Films Ranked. Now What?
Author’s note: The title of this post implies, quite disingenuously, that you could ever be “finished” ranking movies. We all know that a Flickcharter’s work is never done.
I love going to museums, but I often walk away feeling a bit melancholy. Specifically, I don’t know what to do with the art I’ve experienced. I don’t know how to record it, mentally catalogue it, make it my own. Looking at paintings and sculptures is, inevitably, a fleeting experience, and sometimes that bothers me. Ninety percent of what you see at a museum never takes root in a part of your brain you can readily access. That’s just what happens when you interact with art for a minute or two, then don’t see it again for decades, if ever. And that’s a perfectly acceptable outcome for art that sucks. But what about when you can’t find a place in your brain even for the art that affects you? That’s a little depressing.
Movies, of course, are different. With running times of anywhere from 80 to 180 minutes, movies have a much better chance of really sinking in. (Sometimes they still fail; see my previous comment about art that sucks.) Movies we really like are supposed to linger with us, and usually, they do.
But some of the same logic still applies. If you’re a film fanatic, you aren’t necessarily satisfied with just passively consuming the movie. You still want to catalogue it, record it, make it your own. For some people, that means literally owning it: starting a collection, buying as many DVDs as you can. For others – who own some DVDs, but are trying to save money, not mentioning any names here – that means making lists. In fact, I have a number of movie lists, led by the granddaddy of them all: a list of every movie I’ve ever seen, which I’ve been keeping for 20 years. I may be missing some titles, but if I am, I haven’t given them a passing thought in the last two decades. Otherwise they’d be on there.
For some of us, though, that’s still not enough. And that’s where Flickchart comes in. With every duel between two pieces of art, you revisit them for at least that brief moment in time. You reconsider their merits and their shortcomings. Sometimes you think “Man, I have to see that again!” And sometimes you think “Thank God, I never have to see that again.”
But what if that’s still not enough?
Even with all but 200 of the films I’ve ever seen ranked on Flickchart, I still don’t know what to do with that information. I still have the sense that I want to use it somehow. This is not such a problem with my top 20; they’re posted on the left during my duels, and I also post them on my personal blog. That’s plenty of function for them. But what about the fact that Notting Hill is #787 on my list? What about having The Last Boy Scout ranked at #1246? And what about Life as a House, dangling out there at #1480? I’ve discovered I want these rankings to mean something as well. I want a way to “use” the judgments I’ve made about these movies, so they don’t just sit there, collecting dust.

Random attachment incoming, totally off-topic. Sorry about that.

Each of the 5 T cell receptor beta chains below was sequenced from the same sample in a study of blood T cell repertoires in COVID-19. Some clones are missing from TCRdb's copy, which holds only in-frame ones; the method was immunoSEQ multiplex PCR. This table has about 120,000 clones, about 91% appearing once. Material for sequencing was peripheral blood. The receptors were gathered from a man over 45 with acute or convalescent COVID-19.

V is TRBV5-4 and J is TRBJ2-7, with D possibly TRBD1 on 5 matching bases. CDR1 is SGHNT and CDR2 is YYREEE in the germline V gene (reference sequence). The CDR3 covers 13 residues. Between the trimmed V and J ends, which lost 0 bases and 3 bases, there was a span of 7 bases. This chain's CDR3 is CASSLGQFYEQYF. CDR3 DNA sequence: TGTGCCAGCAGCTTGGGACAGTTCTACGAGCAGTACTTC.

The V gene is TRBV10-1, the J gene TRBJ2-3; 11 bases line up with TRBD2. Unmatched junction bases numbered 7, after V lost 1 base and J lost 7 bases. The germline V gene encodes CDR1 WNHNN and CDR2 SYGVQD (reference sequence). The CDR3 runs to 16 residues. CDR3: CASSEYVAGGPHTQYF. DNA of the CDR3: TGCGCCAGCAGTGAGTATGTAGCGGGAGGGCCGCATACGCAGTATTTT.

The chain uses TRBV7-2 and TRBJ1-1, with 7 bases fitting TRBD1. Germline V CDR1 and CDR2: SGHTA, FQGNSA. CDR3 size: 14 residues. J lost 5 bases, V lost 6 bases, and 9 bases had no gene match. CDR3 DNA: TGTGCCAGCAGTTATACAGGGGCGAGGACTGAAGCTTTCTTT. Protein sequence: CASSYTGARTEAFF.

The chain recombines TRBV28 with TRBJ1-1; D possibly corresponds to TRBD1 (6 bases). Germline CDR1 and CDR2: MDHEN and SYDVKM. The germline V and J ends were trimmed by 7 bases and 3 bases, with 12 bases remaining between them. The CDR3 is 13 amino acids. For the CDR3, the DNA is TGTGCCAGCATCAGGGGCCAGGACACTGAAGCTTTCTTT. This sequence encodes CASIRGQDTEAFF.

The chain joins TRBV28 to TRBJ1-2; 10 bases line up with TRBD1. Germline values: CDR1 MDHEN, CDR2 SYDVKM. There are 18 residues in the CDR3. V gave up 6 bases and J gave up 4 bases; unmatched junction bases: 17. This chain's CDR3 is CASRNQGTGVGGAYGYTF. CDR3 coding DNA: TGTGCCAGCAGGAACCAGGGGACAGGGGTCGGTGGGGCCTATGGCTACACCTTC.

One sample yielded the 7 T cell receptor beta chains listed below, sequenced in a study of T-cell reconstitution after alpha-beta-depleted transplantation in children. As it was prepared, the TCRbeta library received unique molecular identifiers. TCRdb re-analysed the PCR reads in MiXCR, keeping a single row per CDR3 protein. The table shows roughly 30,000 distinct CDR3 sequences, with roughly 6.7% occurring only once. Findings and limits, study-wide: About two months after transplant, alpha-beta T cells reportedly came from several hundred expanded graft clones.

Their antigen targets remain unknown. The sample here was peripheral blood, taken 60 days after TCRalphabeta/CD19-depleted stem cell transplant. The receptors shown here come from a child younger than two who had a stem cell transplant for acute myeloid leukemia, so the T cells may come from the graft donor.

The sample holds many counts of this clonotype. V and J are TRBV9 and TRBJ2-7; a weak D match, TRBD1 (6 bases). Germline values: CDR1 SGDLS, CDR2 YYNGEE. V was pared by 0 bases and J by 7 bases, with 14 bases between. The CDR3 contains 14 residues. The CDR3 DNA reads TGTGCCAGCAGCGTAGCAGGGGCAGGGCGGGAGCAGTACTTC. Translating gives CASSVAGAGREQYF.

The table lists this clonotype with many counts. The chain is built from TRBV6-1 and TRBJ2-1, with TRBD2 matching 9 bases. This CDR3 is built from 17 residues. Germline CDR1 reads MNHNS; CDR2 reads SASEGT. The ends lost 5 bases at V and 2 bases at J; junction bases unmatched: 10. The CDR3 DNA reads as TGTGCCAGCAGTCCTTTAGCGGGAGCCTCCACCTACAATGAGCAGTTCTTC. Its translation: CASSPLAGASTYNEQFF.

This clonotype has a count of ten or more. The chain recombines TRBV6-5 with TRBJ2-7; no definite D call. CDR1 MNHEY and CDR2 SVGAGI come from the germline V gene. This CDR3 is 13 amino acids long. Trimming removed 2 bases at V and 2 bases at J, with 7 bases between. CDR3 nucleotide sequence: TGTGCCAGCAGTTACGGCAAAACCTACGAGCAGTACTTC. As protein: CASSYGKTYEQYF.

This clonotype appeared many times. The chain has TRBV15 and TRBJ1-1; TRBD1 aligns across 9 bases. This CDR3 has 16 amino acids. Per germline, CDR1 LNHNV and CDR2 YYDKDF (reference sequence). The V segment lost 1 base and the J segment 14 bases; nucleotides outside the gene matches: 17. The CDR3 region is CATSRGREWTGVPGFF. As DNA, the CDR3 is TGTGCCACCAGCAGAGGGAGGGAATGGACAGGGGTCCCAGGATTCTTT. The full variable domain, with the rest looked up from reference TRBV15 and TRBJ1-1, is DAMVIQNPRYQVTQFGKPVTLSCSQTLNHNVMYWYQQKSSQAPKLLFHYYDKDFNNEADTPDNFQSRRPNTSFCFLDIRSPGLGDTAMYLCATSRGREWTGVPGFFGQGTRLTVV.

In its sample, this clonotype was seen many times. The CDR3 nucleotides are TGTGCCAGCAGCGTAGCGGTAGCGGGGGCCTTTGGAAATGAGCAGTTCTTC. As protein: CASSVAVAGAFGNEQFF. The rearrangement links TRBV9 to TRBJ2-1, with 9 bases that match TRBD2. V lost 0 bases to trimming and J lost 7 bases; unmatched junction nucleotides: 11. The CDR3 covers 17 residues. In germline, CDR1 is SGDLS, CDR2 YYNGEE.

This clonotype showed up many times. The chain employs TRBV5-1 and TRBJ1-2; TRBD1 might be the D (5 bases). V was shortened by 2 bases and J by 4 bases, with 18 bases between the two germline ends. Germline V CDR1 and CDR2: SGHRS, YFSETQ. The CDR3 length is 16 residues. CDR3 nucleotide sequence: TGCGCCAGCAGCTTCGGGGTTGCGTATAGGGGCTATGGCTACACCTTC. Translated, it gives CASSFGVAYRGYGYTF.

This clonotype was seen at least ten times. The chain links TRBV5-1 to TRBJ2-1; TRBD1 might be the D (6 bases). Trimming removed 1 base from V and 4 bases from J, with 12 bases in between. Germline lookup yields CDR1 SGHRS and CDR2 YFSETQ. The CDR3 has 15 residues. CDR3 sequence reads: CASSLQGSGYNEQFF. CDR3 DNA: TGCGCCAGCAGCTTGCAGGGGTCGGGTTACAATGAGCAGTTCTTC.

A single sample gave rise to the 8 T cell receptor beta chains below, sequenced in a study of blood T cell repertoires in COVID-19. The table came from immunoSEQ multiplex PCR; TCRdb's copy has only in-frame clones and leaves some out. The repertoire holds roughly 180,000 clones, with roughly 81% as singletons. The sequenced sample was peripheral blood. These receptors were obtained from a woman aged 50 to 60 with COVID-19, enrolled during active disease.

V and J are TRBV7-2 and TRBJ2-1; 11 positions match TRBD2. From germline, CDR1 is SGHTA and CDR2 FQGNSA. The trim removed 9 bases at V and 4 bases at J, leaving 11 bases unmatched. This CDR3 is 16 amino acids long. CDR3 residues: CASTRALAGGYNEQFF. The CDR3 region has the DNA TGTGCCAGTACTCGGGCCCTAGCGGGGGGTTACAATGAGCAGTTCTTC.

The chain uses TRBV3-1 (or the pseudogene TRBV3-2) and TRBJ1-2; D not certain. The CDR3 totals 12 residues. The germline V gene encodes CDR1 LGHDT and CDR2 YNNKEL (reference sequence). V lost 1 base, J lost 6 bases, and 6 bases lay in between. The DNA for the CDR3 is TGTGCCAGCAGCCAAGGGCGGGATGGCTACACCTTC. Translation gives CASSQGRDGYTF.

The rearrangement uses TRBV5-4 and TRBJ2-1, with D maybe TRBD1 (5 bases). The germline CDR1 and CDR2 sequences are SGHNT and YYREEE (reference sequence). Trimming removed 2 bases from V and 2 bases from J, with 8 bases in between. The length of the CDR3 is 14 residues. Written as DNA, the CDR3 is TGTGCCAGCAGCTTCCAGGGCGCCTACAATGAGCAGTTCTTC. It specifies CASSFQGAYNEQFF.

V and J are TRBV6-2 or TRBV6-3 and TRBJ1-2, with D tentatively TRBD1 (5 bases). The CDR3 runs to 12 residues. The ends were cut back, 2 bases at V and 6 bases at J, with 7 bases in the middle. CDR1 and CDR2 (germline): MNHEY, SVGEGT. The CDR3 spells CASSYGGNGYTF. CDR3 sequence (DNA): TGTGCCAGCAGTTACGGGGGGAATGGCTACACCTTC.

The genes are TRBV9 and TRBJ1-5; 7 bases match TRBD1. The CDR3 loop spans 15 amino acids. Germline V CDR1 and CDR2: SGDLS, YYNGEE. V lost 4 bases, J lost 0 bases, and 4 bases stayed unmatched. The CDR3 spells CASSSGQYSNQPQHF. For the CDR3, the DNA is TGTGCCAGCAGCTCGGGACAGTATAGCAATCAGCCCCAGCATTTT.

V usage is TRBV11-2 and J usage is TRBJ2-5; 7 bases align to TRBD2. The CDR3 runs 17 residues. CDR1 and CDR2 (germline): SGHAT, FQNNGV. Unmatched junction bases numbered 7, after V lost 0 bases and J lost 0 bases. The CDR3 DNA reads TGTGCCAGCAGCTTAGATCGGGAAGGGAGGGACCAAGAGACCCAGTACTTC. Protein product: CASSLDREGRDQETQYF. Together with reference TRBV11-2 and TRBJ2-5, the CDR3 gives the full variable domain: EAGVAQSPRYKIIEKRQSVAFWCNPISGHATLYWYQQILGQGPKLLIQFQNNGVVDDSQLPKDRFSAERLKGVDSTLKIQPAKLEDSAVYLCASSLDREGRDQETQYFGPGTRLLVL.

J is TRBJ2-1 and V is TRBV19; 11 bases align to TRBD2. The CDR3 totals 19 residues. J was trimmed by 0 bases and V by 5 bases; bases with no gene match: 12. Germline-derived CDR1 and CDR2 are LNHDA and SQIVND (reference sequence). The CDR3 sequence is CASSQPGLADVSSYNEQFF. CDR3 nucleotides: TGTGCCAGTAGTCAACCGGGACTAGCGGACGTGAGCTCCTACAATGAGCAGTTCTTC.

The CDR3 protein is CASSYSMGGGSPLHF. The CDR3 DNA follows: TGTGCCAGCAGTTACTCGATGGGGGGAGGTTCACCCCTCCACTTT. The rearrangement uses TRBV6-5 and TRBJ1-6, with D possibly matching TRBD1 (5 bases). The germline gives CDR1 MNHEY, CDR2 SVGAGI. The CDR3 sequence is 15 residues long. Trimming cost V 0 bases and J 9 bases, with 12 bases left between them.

So a friend of mine (Handsome2010 on Flickchart) and I came up with a little game to “use” our Flickchart rankings. Here’s how it works: I start clicking through duels on Flickchart, and as I do so, I copy down the title and ranking for the next ten victorious films that I think he’s also seen. For example, if I give Bottle Rocket the win, and I think/know he’s seen it, I’ll write 1) Bottle Rocket (Derek 98). And so forth on the next nine titles. Then I’ll send those ten titles to him in an email. He’ll search those movies in his own Flickchart list, and write his ranking next to mine: 1) Bottle Rocket (Derek 98, Handsome 185). Usually, we include a comment about the discrepancy in our rankings, the similarity in our rankings, or any other random words of dismissal, words of praise, or private jokes about the film in question. When he’s done with my titles, he’ll send me back ten new titles from his next bunch of duels. And the game continues, stretched across the days and weeks, until one of us gets too busy, and the thread goes slack.
Through this process, we’ve had some great arguments, but also been turned on to some great recommendations, when one of us made an incorrect assumption about which films the other had seen. Batting these titles back and forth, kind of like a shuttlecock, is quite satisfying. It keeps these movies alive, and makes the ranking we’ve given them “matter” – even if only within the narrow context of two fans discussing film.
Most of us will never be filmmakers. But we love film, and whatever processes exist to help us express that love should be fully utilized. It’s one of the reasons six months on Flickchart have changed the way I view my own fandom, giving my critical responses to this art form an ongoing role in my daily life. People who love music, but can’t create it, have an outlet for taking ownership of the songs they love: They put them on mixes. For those of us in the same boat with movies, there’s Flickchart, helping us “own” our movies, one ranking at a time.
This post is part of our User Showcase series. You can find Derek as derekarm on Flickchart, and at his blog: The Audient. If you’re interested to submit your own story or article describing your thoughts about movies and Flickchart, read our original post for how to become a guest writer here on the Flickchart Blog.